Educating nomads

IIED temporarily hosted the design phase of the Education for Nomads programme between October 2009 and September 2010. This was while the institutional arrangements for its management were transferred from SOS Sahel UK to the Ministry of State for the Development of Northern Kenya and Other Arid Lands in Kenya.

October 2009 - September 2010

The design phase consulted Kenyan pastoralists, knowledgeable educationists and literature to establish how best to get education to Kenya's isolated, scattered patoralists so they can compete on equal terms with other national population groups.

The programme aimed to help the Kenyan government remove the wide educational disparity between pastoralists and other Kenyans, to pilot innovative distance learning, and to remove the need for pastoral people to choose between education and herding.

In October 2010 the programme relocated to Nairobi to test a distance learning approach via radio in two northern districts in Kenya. It was hosted by Women Educational Researchers, Kenya (WERK), under the jurisdiction of the Ministry of State for the Development of Northern Kenya and Other Arid Lands (MDNKOAL).

What did IIED do?

During the design phase of the project, a number of publications were produced.

The 'Towards education for nomads: community perspectives in Kenya' booklet captured the voices and concerns of Kenyan pastoralists about education, and sharedtheir thoughts about the education system in Kenya and the ways in which it could adapt to better serve their needs.

The 'Mobile pastoralists and education: strategic options' report showed that successful education policy is possible, and that progress was being made – but only when both the practical and conceptual challenges of education for pastoralists were considered at the same time.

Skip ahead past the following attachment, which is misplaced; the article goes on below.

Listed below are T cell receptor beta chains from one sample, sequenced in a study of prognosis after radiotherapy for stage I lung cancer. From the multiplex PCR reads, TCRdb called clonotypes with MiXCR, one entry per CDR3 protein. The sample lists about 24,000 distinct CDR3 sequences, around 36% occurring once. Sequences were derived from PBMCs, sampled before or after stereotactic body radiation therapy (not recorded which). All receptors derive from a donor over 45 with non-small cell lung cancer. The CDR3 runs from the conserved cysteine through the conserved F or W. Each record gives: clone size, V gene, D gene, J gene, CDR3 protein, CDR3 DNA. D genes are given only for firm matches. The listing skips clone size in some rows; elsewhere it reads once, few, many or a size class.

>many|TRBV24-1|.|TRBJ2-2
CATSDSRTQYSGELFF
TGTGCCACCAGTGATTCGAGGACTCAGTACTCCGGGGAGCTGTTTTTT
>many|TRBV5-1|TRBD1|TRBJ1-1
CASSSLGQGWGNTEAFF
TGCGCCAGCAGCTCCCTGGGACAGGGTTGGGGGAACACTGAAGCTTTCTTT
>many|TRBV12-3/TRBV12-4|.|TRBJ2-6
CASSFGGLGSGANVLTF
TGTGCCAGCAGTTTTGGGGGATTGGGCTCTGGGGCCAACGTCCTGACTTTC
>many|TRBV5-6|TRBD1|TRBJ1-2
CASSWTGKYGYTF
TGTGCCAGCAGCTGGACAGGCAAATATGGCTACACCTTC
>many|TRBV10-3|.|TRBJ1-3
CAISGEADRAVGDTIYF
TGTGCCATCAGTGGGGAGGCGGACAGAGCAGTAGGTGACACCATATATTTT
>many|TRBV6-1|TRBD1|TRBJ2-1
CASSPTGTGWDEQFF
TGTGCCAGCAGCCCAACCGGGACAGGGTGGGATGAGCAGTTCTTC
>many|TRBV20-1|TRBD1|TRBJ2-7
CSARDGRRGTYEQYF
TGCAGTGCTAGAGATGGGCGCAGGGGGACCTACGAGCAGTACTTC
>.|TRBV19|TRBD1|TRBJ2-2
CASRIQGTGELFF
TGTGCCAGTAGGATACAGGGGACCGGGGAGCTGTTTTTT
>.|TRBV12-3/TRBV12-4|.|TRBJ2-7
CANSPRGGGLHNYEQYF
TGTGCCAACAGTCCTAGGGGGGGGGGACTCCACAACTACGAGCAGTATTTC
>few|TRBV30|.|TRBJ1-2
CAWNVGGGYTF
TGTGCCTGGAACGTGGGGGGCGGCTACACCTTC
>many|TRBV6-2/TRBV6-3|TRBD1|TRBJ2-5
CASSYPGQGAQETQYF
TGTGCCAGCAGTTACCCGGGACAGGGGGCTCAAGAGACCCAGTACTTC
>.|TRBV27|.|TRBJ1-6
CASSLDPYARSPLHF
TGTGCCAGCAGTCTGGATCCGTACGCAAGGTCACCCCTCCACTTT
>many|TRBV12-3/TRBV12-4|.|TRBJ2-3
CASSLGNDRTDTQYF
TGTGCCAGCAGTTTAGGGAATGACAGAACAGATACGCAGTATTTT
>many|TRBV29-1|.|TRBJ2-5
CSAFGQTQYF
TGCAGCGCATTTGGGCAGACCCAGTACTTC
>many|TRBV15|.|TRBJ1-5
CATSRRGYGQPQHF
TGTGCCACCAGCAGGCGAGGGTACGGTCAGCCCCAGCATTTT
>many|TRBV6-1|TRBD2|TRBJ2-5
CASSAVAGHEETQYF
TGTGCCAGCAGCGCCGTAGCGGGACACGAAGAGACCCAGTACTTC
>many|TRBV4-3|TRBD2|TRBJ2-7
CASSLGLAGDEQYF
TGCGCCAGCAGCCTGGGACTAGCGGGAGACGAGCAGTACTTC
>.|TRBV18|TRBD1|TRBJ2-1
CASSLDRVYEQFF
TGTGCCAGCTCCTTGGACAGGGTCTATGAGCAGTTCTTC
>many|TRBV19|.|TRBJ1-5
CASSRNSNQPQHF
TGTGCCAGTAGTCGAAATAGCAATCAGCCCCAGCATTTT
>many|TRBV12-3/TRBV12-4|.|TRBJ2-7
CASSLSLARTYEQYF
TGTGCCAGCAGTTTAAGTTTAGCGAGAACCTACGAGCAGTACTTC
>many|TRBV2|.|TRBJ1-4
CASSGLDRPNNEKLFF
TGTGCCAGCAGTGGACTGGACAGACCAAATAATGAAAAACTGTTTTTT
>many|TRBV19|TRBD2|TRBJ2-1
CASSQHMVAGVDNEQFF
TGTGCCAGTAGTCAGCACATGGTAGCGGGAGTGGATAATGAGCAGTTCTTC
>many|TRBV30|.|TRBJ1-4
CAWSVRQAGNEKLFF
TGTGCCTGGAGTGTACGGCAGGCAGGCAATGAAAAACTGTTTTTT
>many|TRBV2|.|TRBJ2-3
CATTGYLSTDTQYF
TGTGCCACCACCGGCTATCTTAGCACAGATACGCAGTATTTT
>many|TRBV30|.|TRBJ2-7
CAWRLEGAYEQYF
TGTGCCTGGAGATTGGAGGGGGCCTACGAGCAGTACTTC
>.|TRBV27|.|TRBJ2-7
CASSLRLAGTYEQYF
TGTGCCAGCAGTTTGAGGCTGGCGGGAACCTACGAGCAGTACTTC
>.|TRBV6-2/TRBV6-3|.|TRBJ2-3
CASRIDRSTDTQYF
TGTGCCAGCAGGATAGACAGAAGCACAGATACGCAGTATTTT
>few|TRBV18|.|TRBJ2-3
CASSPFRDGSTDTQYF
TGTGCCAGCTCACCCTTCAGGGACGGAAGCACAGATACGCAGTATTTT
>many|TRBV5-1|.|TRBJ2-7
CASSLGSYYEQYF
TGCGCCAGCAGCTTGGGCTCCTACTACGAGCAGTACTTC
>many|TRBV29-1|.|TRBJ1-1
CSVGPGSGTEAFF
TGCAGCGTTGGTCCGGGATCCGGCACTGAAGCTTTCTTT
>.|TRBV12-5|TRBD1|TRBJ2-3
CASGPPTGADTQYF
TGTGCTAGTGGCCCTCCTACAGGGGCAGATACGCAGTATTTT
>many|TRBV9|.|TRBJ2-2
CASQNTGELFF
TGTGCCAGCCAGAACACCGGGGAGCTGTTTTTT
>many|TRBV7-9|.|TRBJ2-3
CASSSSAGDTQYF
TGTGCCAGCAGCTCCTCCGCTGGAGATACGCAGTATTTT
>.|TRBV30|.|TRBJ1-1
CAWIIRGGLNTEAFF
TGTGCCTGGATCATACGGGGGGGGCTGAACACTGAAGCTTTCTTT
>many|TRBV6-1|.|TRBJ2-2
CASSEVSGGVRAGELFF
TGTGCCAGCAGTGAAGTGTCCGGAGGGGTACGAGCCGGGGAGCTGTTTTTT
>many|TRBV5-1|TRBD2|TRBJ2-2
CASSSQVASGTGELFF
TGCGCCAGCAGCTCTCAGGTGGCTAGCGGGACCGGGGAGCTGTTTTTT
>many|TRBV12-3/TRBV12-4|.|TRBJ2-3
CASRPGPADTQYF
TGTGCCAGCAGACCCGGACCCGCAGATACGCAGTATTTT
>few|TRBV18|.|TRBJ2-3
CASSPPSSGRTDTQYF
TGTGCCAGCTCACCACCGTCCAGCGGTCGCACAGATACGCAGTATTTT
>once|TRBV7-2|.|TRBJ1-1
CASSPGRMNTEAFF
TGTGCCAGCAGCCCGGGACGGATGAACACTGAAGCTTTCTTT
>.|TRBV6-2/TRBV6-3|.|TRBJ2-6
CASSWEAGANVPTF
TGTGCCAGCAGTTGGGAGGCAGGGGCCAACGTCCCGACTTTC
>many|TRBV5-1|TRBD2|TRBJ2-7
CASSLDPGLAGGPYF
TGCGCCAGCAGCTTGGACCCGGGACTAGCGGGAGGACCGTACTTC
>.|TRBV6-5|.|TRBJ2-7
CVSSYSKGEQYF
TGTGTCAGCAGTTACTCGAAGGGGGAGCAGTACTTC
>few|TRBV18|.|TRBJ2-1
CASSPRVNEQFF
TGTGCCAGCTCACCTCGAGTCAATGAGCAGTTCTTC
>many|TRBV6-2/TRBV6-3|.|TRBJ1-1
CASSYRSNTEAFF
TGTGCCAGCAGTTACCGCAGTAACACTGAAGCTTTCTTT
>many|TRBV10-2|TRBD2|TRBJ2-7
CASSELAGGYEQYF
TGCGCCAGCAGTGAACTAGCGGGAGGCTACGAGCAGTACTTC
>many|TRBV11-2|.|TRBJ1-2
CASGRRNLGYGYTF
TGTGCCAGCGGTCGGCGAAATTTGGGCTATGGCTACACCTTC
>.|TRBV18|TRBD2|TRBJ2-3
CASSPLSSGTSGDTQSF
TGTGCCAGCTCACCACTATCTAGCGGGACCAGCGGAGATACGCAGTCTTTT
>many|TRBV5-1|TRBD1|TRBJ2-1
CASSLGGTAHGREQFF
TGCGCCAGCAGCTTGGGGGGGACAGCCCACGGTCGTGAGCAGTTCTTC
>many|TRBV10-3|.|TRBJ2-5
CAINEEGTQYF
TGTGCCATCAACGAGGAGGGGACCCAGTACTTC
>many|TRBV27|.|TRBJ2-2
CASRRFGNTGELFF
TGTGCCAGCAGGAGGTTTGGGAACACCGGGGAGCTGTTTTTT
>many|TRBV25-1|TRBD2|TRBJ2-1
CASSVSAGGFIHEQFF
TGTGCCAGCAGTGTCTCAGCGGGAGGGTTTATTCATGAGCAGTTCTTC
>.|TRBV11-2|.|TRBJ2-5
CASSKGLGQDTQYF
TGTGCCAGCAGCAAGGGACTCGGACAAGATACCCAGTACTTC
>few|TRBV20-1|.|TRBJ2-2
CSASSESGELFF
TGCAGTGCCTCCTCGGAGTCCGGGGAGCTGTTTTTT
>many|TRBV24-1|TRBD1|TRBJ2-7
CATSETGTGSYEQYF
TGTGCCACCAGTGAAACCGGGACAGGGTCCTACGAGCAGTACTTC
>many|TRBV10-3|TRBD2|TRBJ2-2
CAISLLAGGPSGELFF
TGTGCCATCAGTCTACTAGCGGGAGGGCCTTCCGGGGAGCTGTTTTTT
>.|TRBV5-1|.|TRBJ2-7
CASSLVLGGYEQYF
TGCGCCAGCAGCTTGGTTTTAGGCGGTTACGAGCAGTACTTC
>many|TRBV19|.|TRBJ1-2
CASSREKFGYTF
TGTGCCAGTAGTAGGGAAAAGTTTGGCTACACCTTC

The 'Planning with uncertainty: using scenario planning with African pastoralists' booklet and DVD, produced by SOS Sahel UK and also available in French, illustrated how scenario planning could strengthen pastoralists' existing strategies to manage uncertainty and change. They described the process involved and discussed the benefits, challenges and implications of the approach, drawing on three experiences – two in Kenya and one in Niger.

There were two issues of a Education for Nomads Bulletin. Issue 1 presented the context and orientation of the programme's work and described the early steps in mapping relevant experiences and innovative approaches, while Issue 2 provided highlights of 12 months' work from the programme.

The 'Getting to the hardest-to-reach: a strategy to provide education to nomadic communities in Kenya through distance learning' report contained the project outline and strategy for the Education for Nomads programme, while an inter-ministerial workshop in Nakuru in January 2010 gathered experts to share knowledge and research findings to help design an education strategy for nomadic pastoralists.

A video was also produced titled 'Education for nomads: voices of the people. This can be viewed below and on IIED's YouTube channel, and featured the Borana, Somali, Gabra and Turkana communities sharing their opinions. It was commissioned by MDNKOAL.


SOS Sahel International UK

Ministry of State for the Development of Northern Kenya and Other Arid Lands in Kenya

Women Educational Researchers, Kenya (WERK)